It was 1982 and the new regime, the RTC, was in power with control of all the money. They now started tying up all the loose ends. Their attention was on handling or getting rid of anyone who was not fully on board with the RTC.
One primary target for RTC attention was the upper management personnel at Special Unit. Anyone questioning the New Regime's authority or demonstrating counter intention was labeled "anti-management". People not with the program were assigned to a re-vamped RPF (Rehabilitation Project Force) with heavier-then-usual mental and physical abuse.
Many of the most capable people deemed "anti-management" were expelled or given almost impossible tasks in order to get back into the good graces of the New Regime. Some of these people were sent on garrison (long standing) missions to orgs. Their only hope of redemption was to get the org's stats into almost impossible ranges. They couldn't come back to management or receive training or auditing until they had fulfilled their mission, which could take years. Once again, as was done in Part 11 of this series, it is interesting to see where this idea originated.
In 1971, top Sea Org execs in LA concocted a scheme to get the gross income up. Through crush sell they got the Scientology public to pay for their bridges. When a person didn't have the money to pay for services, SO regs would have the person write, what was called a "postulate check". Either a checking account check or counter check was written for the amount being regged. By writing such a check without the funds to cover it, a person was making a postulate that the money would be there! These checks were then counted on the Gross Income stat and turned into the FBO (Finance Banking Office) for deposit.
Not only did this scheme greatly upset the Scientology field, but it led to financial disaster as well, as most of these postulate checks didn't get covered and then bounced. I know quite a bit about this scheme and period of Scientology history as my first real assignment in the SO was to collect the bounced checks. With Gross Income stats out the roof, Flag management thought these execs were heroes. When Flag discovered what was really going on, all these top execs were removed from their posts and recalled to Flag.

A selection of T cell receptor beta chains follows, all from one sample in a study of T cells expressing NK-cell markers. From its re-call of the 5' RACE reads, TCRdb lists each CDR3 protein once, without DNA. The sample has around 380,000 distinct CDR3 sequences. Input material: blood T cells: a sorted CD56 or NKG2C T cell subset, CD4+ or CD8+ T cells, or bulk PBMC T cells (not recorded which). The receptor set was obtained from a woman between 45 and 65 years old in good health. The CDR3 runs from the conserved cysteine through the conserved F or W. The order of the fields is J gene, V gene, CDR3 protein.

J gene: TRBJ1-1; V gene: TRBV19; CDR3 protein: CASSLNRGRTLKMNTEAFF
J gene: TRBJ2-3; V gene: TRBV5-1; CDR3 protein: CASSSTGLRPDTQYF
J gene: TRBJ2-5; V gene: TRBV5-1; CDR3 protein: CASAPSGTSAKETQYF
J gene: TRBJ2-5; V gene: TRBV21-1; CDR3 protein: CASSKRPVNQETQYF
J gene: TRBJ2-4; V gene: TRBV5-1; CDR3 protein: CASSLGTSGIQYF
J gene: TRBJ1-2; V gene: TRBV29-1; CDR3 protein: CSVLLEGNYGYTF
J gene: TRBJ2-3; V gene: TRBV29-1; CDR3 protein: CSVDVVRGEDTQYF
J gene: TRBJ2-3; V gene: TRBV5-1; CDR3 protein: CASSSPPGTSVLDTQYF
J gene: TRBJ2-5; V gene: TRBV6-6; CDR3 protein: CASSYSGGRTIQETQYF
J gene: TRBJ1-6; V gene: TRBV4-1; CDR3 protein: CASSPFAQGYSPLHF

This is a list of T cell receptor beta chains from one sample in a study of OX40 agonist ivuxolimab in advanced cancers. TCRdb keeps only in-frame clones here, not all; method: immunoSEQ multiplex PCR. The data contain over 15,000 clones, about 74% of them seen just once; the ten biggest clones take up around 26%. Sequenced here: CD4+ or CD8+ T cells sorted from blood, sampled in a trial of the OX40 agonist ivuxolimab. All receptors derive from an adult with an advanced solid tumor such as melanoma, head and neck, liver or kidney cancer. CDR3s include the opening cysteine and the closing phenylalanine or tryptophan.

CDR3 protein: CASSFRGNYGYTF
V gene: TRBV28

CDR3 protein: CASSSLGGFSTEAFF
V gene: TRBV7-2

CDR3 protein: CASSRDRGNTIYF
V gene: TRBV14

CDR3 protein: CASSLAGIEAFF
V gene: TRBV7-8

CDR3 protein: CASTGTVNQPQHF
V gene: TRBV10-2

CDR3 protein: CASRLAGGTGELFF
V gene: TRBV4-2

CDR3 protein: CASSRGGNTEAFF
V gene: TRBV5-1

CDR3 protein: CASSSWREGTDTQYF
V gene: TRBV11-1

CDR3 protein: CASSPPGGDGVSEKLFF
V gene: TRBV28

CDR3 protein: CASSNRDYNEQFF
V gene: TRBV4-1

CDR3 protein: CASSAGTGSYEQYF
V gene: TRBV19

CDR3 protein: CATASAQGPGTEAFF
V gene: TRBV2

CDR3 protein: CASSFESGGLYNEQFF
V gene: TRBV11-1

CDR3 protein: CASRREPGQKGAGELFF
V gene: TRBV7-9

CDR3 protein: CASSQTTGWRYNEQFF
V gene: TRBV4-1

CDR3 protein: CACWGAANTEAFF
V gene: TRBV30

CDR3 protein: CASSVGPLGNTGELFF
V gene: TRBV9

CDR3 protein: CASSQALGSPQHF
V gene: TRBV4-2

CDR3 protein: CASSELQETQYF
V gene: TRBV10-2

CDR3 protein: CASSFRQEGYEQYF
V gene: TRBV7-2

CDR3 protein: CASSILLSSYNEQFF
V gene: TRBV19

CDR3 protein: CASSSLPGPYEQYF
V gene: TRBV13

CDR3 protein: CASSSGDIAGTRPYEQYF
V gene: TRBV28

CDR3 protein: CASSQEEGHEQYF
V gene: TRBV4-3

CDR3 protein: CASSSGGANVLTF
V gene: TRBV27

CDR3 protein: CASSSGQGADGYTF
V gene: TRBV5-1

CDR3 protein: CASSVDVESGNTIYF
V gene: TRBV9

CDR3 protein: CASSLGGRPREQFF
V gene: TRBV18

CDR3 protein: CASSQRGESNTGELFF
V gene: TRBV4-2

Hubbard's handling of these execs was to send them all as a command team to the Boston Org. They were given incredible targets to meet before they could be back in good standing. Pat Broeker, who was assigned to the FBO network on Flag, requested and approved to be sent to Boston Org with the command team where he was posted as the FBO Boston. Once again, Broeker's influence is obvious on a later RTC tactic.
In keeping with their quest to tie up the loose ends, the RTC turned their attention to Scientologists in the field doing any sort of program or activity independently. People that fit into this category included those delivering their own seminars and people selling books they wrote, even if those books had previously been sold in Scientology bookstores for years. Basically, anyone who was making money by delivering any kind of Scientology service or publication that was not now authorized by the RTC was a target. These so-called renegades were being rounded up and ordered to Clearwater for ethics handling. I, of course, fit into this category.